• Repair and repaint your home’s exterior features. Fix any chipped, cracked or faded exterior paint to protect your home from further damage from the elements.
  • Clean your gutters and downspouts. Clean any debris from your home’s gutters and downspouts. This debris can often appear after summer storms and high winds.
  • Clean your outdoor grill. Thoroughly clean your grill to make it ready for summer barbequing.
  • Get your roof inspected. Make your roof last as long as possible by having it checked for loose shingles or other damages and scheduling any required repairs with a qualified professional.
  • Care for your greenery. Inspect your plants and landscaping. Get rid of weeds, overgrowth or dead plants. Freshen up areas by adding new plants where wanted.
  • Inspect your deck or porch. Check outdoor spaces for any necessary upkeep—such as applying sealant or stain, or fixing loose boards.

Seasonal checkups are important for every house’s upkeep. Contact Cleary Insurance, Inc. for more home maintenance information.

Regulations Issued to Implement Ban on Surprise Billing

On July 1, 2021, the Departments of Labor (DOL), Health and Human Services (HHS) and the Treasury (Departments) jointly released interim final rules outlining certain requirements related to surprise billing. These rules implement certain provisions of the No Surprises Act, which is a ban on surprise medical bills effective in 2022 that was enacted as part of the Consolidated Appropriations Act, 2021, signed into law in late 2020.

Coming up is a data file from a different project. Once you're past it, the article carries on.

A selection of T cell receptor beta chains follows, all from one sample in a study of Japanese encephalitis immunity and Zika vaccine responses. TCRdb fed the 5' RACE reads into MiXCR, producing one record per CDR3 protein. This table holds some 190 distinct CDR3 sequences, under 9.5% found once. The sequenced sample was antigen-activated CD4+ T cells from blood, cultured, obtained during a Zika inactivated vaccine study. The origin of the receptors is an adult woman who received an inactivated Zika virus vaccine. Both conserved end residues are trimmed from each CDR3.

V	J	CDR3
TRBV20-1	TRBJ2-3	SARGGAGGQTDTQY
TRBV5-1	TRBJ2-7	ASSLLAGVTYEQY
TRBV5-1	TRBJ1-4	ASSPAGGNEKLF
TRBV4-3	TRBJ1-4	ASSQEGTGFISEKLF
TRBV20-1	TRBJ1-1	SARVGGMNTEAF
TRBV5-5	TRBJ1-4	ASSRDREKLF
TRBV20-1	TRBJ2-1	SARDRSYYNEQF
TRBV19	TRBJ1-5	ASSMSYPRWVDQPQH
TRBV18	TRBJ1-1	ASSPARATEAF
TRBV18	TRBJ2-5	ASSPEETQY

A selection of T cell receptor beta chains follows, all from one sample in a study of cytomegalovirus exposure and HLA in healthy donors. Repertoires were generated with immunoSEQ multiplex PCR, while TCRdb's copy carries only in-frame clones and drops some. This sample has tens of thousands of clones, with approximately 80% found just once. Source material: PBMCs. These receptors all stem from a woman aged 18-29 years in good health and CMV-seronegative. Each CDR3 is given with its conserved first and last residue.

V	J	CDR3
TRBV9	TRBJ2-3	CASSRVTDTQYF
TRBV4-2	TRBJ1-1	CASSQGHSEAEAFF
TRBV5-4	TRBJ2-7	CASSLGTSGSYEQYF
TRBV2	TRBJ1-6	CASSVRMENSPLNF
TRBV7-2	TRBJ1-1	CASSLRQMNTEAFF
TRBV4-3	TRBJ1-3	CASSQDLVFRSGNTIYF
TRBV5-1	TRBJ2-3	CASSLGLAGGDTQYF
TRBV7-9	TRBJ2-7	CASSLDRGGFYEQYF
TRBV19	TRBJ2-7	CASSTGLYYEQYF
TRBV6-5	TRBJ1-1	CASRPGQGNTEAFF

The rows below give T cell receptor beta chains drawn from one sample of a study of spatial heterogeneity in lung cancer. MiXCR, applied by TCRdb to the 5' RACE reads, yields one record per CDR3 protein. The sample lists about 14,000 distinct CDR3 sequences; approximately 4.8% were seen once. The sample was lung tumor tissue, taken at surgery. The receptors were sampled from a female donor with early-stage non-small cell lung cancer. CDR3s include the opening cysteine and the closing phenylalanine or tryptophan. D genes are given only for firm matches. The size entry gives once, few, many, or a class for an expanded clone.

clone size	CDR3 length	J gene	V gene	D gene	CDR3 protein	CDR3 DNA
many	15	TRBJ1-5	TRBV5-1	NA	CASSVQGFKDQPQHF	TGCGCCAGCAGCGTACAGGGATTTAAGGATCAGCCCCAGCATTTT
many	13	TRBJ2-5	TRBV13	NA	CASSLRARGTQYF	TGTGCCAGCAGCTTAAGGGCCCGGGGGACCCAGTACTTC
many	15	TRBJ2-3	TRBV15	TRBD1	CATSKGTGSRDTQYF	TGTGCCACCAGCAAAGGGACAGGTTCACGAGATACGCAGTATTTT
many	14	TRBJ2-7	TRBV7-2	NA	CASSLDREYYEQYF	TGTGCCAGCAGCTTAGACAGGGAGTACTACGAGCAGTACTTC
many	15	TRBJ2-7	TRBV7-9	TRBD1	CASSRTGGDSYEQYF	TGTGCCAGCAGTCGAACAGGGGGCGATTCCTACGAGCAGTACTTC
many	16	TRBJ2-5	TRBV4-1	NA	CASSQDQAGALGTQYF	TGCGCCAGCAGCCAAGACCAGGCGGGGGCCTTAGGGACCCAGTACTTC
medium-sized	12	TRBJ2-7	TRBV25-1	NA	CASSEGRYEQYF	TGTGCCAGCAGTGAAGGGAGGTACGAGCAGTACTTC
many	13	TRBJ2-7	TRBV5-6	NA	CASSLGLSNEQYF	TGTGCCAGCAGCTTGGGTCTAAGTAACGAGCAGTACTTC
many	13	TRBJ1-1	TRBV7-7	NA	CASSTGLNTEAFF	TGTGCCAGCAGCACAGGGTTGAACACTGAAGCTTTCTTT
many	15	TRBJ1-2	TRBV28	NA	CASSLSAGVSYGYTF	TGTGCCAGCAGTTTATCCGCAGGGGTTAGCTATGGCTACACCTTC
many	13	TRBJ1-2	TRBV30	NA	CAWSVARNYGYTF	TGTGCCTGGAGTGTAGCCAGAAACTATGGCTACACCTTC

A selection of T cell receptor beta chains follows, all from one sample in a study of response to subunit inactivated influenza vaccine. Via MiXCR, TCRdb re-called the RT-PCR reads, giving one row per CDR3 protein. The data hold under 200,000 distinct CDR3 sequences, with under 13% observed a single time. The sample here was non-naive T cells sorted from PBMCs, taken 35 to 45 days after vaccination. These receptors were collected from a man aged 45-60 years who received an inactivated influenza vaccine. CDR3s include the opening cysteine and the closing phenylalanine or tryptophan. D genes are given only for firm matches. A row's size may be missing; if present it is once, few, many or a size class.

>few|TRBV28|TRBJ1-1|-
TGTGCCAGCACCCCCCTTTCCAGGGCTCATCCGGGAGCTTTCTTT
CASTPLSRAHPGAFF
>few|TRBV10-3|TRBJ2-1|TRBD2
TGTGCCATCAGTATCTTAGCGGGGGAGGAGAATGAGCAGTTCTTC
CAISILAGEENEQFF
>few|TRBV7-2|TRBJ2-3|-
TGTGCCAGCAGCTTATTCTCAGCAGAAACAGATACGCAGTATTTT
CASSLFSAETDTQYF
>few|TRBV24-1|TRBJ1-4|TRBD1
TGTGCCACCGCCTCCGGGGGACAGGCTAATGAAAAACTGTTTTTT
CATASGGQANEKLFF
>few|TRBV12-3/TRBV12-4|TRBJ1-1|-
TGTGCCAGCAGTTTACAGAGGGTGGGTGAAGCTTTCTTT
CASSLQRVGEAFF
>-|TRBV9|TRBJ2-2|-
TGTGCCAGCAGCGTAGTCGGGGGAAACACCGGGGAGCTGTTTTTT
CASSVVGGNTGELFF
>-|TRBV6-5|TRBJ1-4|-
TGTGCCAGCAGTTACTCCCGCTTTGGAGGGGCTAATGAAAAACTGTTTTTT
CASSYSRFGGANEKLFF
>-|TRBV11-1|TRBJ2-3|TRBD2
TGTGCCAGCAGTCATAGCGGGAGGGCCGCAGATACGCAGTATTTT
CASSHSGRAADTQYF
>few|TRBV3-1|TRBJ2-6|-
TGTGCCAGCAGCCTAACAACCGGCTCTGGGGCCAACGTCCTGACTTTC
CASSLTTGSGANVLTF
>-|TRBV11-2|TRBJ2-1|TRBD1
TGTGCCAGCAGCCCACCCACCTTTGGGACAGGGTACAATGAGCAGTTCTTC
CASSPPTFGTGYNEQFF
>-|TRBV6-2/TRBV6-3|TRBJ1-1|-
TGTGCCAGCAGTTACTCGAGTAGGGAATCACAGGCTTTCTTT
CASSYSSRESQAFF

Surprise Medical Bills
Surprise medical bills occur when patients unexpectedly receive care from out-of-network health care providers. For example, a patient may go to an in-network hospital for treatment, such as surgery or emergency care, but an out-of-network doctor may be involved in the patient’s care. Patients often cannot determine the network status of these providers during treatment in order to avoid the additional charges. In many cases, the patient is not involved in the choice of provider at all.

Overview of the Interim Final Rules
These interim final rules protect participants, beneficiaries and enrollees in group health plans and group and individual health insurance coverage from surprise medical bills when they receive emergency services, non-emergency services from nonparticipating providers at participating facilities, and air ambulance services from nonparticipating providers of air ambulance services, under certain circumstances. Under these provisions, providers will have to work with the group health plan or health insurance issuer to determine the appropriate amount to be paid by the plan or issuer.

The interim final rules generally apply to group health plans and health insurance issuers offering group or individual health insurance coverage. However, certain provisions apply to emergency departments, health care providers and facilities, and providers of air ambulance services related to the protections against surprise billing.